The Gaze as 'little object a': Bangladesh at the United Nations in 1971
'Since wars begin in the minds of men, it is in the minds of men that defences of peace must be constructed.'
−UNESCO, The Constitution
have two reasons to write this short article. In the first place, it gives me a good measure of pleasure to draw attention to a book I admire, which is otherwise little discussed. It contains a valuable matter on the formation of Bangladesh as a nation state. U Thant (1909-1974) was the third secretary general of the United Nations. His nomination there was both a reflection of the Cold War era as of some growing visibility of darker nations in that era. A practicing Buddhist, he was well known for his personal modesty, and as one admirer writes, he meditated everyday 'with a view to cleansing his mind of impurities and cultivating desirable qualities.'
On the sudden death of Dag Hammarskjold in September, 1961 U Thant was appointed acting secretary-general shortly afterwards. In addition to completing Hammarskjold's tenure, the wind carried him up to December 1971 to fulfill his own two terms. A few years later, in 1974, U Thant died rather prematurely at 65. It was in the last year of his term that the Bangladesh crisis broke out.
U Thant took a rather dim view of things, being a prisoner of his outlook. It was impossible for him to take the cause of Bangladesh easy. He nevertheless provides us with a window to limits of world order and its accompanying outlook, which we call the gaze there. For it is typical of U Thant to write in his memoirs: 'As a friend of both India and Pakistan, and as one who was brought up to admire the cultural heritage of both countries, I felt a sharp pang of distress at the tragic turn of events.' Despite all sharp pangs it, however, never became possible for him to see through the fog even years after the event. He goes completely against the current: 'The Indian conquest of East Pakistan was complete and the new nation of Bangla Desh was born.'
My other reason for taking this up is its theoretical import. Some have taken a rather dim view of U Thant's record in light of his taking a rather limited view of the UN, of what it can achieve in a world where last words belong usually to its competing member states. His memoirs reinforced that view to some extent. For us, this provides a welcome opportunity to ask once more the good old question: 'What is international law?' We may submit the Bangladesh case as pointing an important limit to the concept of international law as we know it. U Thant's work bears testimony to that limit.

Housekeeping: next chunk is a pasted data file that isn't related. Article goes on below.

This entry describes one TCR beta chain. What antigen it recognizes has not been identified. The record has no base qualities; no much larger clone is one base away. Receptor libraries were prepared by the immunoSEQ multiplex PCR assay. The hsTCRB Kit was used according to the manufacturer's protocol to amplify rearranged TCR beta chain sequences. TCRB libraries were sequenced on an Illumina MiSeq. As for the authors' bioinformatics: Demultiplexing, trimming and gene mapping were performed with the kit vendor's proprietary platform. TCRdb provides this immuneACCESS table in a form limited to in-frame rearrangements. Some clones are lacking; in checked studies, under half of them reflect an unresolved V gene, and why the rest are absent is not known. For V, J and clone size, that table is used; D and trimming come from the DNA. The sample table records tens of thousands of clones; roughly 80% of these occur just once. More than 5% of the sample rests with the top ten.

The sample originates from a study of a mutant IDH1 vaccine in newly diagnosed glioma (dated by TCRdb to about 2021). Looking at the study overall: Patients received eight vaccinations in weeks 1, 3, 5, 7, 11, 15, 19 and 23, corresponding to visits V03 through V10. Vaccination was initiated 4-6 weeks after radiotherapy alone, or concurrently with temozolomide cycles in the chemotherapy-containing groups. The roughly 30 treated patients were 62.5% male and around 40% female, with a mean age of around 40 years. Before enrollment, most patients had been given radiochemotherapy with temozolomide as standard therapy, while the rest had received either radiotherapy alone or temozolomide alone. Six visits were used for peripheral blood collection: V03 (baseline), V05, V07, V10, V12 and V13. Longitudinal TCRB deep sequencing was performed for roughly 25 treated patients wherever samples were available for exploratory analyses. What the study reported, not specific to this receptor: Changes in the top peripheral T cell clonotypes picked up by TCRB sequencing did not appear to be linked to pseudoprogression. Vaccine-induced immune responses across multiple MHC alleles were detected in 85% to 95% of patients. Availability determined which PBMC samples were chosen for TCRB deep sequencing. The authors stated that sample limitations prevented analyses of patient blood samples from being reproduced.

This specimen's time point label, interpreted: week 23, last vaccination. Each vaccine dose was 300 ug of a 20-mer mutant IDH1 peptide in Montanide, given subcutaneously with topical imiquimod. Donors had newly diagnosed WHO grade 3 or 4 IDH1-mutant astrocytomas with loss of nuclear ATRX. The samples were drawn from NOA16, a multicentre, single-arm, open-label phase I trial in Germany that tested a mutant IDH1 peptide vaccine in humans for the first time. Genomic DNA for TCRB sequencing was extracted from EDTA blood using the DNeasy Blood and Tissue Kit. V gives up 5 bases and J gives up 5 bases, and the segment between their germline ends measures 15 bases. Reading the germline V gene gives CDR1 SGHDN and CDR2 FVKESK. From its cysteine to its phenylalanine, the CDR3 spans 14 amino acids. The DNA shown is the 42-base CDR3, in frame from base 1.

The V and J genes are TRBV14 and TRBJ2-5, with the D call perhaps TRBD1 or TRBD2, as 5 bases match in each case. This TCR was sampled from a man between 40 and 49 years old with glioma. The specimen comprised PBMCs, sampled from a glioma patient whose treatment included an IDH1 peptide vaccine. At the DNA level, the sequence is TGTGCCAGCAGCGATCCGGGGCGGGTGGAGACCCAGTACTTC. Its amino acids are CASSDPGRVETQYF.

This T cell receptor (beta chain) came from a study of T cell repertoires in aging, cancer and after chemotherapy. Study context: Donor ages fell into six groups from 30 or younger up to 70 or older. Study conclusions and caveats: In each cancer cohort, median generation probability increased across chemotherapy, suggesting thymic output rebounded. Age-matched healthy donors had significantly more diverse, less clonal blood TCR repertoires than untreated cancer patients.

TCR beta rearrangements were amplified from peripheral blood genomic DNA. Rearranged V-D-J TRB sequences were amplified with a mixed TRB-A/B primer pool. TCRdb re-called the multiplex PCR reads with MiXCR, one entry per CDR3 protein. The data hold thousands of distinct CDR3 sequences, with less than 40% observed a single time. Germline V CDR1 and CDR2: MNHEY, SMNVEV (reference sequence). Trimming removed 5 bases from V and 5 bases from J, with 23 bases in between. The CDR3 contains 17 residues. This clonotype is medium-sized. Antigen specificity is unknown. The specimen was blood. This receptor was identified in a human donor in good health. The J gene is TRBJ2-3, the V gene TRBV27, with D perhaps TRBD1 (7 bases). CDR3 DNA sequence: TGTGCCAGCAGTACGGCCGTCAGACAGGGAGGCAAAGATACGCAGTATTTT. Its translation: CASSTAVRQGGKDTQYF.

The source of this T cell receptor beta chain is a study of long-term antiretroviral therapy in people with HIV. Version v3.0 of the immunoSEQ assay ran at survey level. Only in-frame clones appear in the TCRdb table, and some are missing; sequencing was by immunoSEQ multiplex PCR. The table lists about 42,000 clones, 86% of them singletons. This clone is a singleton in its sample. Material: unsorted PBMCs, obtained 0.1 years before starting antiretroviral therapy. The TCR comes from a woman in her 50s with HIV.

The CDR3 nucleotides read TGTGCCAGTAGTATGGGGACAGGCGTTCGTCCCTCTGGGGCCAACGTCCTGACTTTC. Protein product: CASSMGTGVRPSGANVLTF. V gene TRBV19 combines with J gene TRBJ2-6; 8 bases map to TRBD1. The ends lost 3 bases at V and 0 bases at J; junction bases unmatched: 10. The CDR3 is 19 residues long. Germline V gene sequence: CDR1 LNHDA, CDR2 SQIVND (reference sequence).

'All peoples have the right of self-determination. By virtue of that right they freely determine their political status and freely pursue their economic and social and cultural development,' –provides the International Covenant on Civil and Political Rights, as well as the International Covenant on Economic, Social and Cultural Rights. But in these and other international legal texts it is not clearly defined what constitutes a 'people' for the purposes of claiming this right. South Asia in 1971 provides us with an illustration.
U Thant poses a truly 'fundamental question'. In his memoirs U Thant writes: 'While there is absolutely no doubt about the brutal character of Pakistan's military suppression of the Bengalis from March 25, 1971, onward—the savagery of the atrocities committed have few parallels in history—there is considerable doubt about India's role in this grim episode.' In U Thant's view, therefore, what you have here is something of a paradox. If India, on the one hand, is held guilty of violating the doctrine of noninterference in the internal affairs of another state, on the other hand, Pakistan could equally be held guilty of violating the rights of seventy five millions of her own citizens, of whom some 10 millions crossed over to India. India alone had to bear the burden of it all, sustaining millions of aliens on her territories. 'If India is held guilty under the law,' U Thant approvingly quotes an Indian scholar as claiming, 'it provides no answer to what she should have done.'
Another Indian scholar, also quoted by U Thant, takes an opposite stand. He is led to think, 'a settlement between the Bengali Muslims and Pakistan would have been arrived at even after the military suppression if India had not helped the Bengali insurgents to organize attacks on East Bengal from her territories.' 'By showing an obvious desire to profit by troubles,' according to this grandiose thinker, 'India stiffened the back of the Pakistan government.'